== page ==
However, a new line of thinking suggests that Focal Laser Therapy (FLA) can be modulated to maximize the possibility of an abscopal effect. Rather than a brief (about 2 minutes) burst of intense heat that causes immediate cell death for all cells encompassed by the globe of laser light, a lower temperature for a prolonged duration would kill cancer cells more slowly. In the death process, their biochemical “badges” would disperse into the bloodstream, since they hadn’t been denatured by blazing heat.
This thinking was based on physics. Where the tip of the laser fiber emits the laser light into surrounding tissue, high heat is generated as the tissue absorbs the light. The cell membranes immediately rupture and proteins coagulate (denature), resulting in instant tissue death. However, the lower temperatures along the rim of this sphere-shaped process form a transition zone of injured cells that will die off within a few days. Meanwhile, in their death throes, they “release chemokines and different kinds of molecular danger signals”[iii] that recruit the immune system’s informants and killers.
Researchers from the Swedish device manufacturer Clinical Laserthermia Systems AB recently presented the results of experiments using mice inoculated with metastatic tumor cells. The mice were treated using FLA monitored by a temperature probe. Feedback from the probe was used to keep the temperature constant at 46°C for 30 minutes. According to their report, “This temperature has been shown to maximize the immunological response” while still assuring complete tumor coverage and ultimate destruction of all cancer cells.[iv] This was a very small study, and the research team acknowledges that more study and research is needed.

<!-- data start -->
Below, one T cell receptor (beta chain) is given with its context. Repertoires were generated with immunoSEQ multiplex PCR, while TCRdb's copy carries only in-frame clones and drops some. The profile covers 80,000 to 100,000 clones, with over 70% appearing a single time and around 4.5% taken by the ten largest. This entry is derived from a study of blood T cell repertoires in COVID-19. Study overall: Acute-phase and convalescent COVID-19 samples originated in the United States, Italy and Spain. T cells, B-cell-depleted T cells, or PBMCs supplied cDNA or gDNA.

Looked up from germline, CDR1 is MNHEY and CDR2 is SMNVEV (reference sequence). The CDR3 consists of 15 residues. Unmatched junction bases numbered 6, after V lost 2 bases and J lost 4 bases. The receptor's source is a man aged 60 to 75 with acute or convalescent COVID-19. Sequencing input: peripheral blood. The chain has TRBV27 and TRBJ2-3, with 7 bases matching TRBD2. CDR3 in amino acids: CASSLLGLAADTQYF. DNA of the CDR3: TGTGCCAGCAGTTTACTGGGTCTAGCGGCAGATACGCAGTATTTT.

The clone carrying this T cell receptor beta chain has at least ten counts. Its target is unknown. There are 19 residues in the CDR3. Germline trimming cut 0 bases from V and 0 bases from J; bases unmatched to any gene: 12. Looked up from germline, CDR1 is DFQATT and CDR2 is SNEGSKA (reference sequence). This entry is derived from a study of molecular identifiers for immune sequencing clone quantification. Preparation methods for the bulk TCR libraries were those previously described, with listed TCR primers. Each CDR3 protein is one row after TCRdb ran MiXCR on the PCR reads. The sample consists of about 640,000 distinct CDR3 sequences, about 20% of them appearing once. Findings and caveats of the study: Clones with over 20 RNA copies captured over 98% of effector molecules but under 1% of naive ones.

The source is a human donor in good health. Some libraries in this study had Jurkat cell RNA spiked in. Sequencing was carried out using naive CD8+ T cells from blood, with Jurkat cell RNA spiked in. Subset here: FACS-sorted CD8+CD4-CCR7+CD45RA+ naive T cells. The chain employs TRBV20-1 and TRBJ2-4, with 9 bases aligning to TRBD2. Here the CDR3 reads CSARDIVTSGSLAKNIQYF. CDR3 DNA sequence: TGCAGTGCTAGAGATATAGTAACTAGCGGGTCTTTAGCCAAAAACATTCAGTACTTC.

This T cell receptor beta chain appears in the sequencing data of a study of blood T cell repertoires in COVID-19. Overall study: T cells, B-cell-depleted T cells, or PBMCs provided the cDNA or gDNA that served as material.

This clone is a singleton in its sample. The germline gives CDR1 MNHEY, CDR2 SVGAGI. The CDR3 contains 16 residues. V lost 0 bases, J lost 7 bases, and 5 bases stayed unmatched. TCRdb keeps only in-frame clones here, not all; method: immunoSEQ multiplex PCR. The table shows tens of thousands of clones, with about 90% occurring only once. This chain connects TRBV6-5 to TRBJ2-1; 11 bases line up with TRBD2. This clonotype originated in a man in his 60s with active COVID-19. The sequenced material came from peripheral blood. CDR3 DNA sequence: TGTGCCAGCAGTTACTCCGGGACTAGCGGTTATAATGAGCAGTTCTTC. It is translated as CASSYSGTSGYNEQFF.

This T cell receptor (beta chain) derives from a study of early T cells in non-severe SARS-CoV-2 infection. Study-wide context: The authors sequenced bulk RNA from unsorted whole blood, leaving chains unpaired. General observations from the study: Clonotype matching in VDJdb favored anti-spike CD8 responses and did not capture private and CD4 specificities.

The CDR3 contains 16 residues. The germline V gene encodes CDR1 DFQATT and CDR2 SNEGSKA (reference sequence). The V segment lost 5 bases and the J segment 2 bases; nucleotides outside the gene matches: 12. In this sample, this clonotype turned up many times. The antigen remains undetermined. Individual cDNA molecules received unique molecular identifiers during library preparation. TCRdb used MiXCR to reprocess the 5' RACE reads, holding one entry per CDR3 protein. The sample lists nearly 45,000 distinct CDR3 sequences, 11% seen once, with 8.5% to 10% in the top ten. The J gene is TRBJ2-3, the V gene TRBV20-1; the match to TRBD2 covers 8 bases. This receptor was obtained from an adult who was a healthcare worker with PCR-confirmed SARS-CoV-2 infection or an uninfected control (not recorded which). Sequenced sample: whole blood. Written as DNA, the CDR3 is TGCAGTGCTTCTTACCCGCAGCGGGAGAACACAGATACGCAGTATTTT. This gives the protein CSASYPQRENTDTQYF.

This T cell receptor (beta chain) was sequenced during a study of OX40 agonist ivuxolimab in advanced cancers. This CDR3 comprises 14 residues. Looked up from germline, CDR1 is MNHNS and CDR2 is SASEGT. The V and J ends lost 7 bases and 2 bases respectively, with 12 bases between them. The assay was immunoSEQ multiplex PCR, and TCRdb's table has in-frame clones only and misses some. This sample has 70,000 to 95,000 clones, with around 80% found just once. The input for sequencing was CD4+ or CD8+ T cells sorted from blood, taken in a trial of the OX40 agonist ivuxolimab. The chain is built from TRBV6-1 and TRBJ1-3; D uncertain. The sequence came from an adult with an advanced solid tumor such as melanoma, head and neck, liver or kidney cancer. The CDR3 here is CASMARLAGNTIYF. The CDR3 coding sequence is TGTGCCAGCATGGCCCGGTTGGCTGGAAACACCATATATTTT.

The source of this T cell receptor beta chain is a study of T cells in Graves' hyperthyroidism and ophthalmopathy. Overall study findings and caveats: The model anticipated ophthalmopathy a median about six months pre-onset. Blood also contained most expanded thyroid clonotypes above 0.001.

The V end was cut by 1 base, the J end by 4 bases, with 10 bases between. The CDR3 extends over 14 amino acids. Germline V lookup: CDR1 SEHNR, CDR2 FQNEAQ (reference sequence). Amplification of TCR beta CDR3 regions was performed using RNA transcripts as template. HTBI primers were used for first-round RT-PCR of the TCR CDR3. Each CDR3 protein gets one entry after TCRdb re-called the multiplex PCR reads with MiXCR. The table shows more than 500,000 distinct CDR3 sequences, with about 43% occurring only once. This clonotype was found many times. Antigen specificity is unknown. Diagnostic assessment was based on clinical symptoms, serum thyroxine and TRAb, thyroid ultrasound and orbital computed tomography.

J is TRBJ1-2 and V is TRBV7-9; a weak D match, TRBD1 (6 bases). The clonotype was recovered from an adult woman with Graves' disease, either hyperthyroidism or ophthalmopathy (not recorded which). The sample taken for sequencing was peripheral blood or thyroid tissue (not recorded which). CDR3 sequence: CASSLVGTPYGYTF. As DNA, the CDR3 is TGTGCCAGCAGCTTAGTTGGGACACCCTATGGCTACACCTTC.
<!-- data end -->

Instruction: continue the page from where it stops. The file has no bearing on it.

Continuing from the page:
The abscopal effect has gained wide interest in cancer treatment and research, especially given its link with ablation. I believe that the more we learn about the post-ablation mediators for this effect, the more we will discover the role of FLA in stimulating it.
NOTE: This content is solely for purposes of information and does not substitute for diagnostic or medical advice. Talk to your doctor if you are experiencing pelvic pain, or have any other health concerns or questions of a personal medical nature.
[i] Seidi K, Zarghami N, Jahanban-Esfahlan R. Proposed approach for revealing unknown mediators of the abscopal effect. J Med Hypoth Ideas. 2013; 7(2):43-49
[ii] Abdo J, Cornell DL, Mittal SK, Agrawal DK. Immunotherapy Plus Cryotherapy: Potential Augmented Abscopal Effect for Advanced Cancers. Front Oncol. 2018; 8: 85.
[iii] Axelsson J, Pantaleone C, Astrom S. “Initial Findings of Immunostimulating of Interstitial Laser Thermotherapy of Solid Tumors.” Journal for Clinical Studies. 2017 Aug. Vol. 9, Issue 4. https://clinicallaser.se/wp-content/uploads/2017/08/AstromJCS.pdf
[iv] Axelsson J, Peterson K. Anti-tumor effects and immunological response following immune stimulating interstitial laser thermotherapy. Poster presentation. https://clinicallaser.se/wp-content/uploads/2017/11/SITC-Poster-2017.pdf